Quitting a Job

Sara had held a particular job after graduate school because, although the pay was low, it provided the two-years’ worth of licensure hours she needed. After the two years were complete, Sara felt guilty about telling her supervisor that she wanted to phase out. In this particular situation, we did a couple of role plays, and then we did the following where I played her supervisor as she feared. Note that in the following dialogue, it is written as if Sara and her supervisor were in interaction.

“I just wanted to talk to you a little about my plans,” Sara started off during her weekly meeting with her supervisor. “It’s a little ways off still, but I wanted to tell you in advance.”

“Oh, okay, this doesn’t sound good,” said the supervisor.

Sara started in with a smile. “I was always hoping to return to Springfield – you know that’s where I went to grad school and some of my friends settled there? What I would like to do in six weeks is go part-time here. That way, I can hopefully transition a new person here, and I can start to establish myself in Springfield.”

“Wow, that’s a lot to take in,” said her supervisor, shifting in her seat.

“Yeah, I know, it is a lot.” Here, Sara showed that she was hearing her supervisor’s budding concerns.

“I have to say, I’m feeling – well, used that we spent so much time developing you, and now you’re leaving when you get your licensure.” This was the explicit fear Sara had discussed.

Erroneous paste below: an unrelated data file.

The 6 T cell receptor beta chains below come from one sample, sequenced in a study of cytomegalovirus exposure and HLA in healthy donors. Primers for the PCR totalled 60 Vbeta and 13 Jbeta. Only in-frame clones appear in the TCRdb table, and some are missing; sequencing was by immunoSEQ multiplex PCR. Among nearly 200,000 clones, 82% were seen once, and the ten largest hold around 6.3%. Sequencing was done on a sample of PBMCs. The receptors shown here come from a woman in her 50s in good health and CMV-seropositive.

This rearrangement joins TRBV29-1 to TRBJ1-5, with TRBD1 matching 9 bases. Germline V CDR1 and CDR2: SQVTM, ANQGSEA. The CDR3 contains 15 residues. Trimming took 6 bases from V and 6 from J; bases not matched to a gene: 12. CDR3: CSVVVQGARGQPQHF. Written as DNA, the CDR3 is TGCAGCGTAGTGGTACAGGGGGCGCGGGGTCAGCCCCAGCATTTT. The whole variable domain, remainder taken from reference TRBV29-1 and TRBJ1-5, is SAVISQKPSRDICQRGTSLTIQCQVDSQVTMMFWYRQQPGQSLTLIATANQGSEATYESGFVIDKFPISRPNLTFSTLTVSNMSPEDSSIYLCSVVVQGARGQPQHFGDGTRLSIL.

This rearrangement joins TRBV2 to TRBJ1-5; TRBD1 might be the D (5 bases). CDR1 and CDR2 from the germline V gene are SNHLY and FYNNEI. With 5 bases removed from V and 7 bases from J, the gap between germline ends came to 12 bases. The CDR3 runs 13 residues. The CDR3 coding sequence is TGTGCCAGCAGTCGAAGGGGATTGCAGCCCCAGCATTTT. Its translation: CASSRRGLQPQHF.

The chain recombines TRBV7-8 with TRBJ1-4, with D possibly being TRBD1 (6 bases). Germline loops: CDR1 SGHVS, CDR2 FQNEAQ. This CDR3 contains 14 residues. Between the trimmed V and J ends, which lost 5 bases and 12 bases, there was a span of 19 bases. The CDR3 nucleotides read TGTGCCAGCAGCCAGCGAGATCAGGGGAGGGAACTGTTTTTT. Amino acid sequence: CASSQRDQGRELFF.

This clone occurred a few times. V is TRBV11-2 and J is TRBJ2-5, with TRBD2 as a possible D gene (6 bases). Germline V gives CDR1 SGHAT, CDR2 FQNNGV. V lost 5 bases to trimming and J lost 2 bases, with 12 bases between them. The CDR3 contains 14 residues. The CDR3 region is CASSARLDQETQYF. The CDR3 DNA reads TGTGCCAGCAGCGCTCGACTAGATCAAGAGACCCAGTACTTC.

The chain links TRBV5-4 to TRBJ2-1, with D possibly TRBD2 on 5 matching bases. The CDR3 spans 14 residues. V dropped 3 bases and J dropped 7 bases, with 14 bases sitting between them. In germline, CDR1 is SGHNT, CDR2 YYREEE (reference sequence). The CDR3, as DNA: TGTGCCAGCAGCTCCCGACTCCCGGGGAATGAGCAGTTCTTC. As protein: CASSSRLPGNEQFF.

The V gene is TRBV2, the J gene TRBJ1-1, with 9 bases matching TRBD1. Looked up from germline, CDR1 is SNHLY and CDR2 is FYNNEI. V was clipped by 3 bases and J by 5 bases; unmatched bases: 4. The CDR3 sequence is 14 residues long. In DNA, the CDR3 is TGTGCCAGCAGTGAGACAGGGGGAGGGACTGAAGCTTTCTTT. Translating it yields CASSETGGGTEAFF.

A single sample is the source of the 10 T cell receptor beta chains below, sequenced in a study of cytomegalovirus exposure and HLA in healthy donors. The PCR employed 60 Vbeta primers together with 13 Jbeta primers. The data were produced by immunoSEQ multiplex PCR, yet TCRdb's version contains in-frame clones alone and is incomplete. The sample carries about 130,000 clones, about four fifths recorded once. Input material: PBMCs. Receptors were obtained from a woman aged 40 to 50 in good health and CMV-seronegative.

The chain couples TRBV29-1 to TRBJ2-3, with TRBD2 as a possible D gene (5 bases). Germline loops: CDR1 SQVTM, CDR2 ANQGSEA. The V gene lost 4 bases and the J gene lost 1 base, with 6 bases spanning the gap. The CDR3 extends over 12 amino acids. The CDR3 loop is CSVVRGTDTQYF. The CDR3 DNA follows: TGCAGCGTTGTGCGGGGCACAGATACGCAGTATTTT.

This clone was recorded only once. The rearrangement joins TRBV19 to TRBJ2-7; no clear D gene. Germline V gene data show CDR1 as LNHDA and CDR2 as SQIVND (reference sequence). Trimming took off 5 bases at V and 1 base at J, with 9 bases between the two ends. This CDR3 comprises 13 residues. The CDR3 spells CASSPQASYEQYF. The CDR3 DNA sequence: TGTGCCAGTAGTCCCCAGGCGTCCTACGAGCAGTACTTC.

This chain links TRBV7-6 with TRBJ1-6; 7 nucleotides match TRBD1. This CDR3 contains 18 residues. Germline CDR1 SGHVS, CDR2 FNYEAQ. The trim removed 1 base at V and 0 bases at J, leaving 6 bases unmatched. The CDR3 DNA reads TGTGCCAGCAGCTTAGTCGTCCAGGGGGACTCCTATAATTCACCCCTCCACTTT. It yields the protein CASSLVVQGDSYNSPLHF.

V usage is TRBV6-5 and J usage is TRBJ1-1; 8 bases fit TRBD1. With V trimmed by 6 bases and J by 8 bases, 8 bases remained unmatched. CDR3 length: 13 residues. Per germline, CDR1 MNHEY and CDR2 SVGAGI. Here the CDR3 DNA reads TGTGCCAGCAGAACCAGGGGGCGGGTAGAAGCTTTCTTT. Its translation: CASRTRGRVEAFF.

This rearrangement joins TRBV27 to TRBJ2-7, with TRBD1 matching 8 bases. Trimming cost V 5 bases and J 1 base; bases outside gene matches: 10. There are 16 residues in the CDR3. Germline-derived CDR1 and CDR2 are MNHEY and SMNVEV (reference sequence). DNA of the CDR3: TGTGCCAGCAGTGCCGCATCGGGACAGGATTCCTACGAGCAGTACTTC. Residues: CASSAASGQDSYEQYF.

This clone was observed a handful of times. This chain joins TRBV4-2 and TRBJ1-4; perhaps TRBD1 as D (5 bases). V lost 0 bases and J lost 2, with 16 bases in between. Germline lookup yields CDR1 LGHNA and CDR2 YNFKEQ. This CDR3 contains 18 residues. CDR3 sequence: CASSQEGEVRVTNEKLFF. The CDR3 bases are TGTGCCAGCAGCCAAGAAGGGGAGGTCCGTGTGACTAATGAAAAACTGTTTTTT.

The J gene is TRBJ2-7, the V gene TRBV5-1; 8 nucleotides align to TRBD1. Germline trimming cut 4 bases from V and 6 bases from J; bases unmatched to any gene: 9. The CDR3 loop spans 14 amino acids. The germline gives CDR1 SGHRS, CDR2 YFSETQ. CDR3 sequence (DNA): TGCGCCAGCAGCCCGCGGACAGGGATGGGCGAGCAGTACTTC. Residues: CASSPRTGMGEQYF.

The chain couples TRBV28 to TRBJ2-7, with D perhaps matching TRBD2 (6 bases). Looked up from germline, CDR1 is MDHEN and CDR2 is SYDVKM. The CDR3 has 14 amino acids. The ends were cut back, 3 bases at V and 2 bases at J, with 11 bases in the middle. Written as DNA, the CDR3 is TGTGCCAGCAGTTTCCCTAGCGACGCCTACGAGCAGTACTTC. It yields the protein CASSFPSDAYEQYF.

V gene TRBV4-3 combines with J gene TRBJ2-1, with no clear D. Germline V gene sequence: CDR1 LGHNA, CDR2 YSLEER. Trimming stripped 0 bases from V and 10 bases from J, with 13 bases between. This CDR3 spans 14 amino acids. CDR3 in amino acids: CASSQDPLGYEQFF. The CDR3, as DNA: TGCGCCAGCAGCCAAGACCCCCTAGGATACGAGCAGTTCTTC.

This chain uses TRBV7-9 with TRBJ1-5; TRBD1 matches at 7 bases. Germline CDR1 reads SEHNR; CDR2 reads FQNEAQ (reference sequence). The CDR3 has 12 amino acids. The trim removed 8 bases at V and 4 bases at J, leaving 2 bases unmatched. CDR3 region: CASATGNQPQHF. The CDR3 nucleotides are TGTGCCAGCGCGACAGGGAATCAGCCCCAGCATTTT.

“I know how much time you’ve put in to developing me as a clinician, and I really appreciate it, so I can see why you’d feel that way. I have to say – and we’ve talked about this a lot – that the corporate culture here really rubs me the wrong way, and I’m interested in seeing what another kind of setting is like.”

You can see here how Sara spoke in a series of “I” messages that the supervisor could not really argue with. Yes, she was disappointed that Sara planned to leave, but she could understand, given what information Sara has shared. In reality, as it often happens, Sara’s supervisor did not give Sara any pushback about her decision, and, in fact, said she had expected it.

Setting Boundaries with Colleagues


Allison, an attorney, said she worked with a colleague, who, while full of charisma and “rainmaking” skills for the firm, would lean on her to do his preparation for court appearances. Allison had talked to the partners about it, and they were sympathetic, but nothing changed.

After exploring the situation, Allison and I did a role play wherein she played her colleague, Robert, complaining about the amount of prep he had, and ending with a lament about needing Allison and her team’s assistance. Allison was able to state, “I’m sorry, Robert, my paralegal is scheduled on my matters.”

I pushed back as Robert, “Come on, Allison, you can give me some of her time. I really need it.”

“I’m sorry, Robert, we’re completely booked,” she answered.

“What am I going to do without her?” Robert asked.

“I don’t know, Robert. You always figure something out,” Allison replied.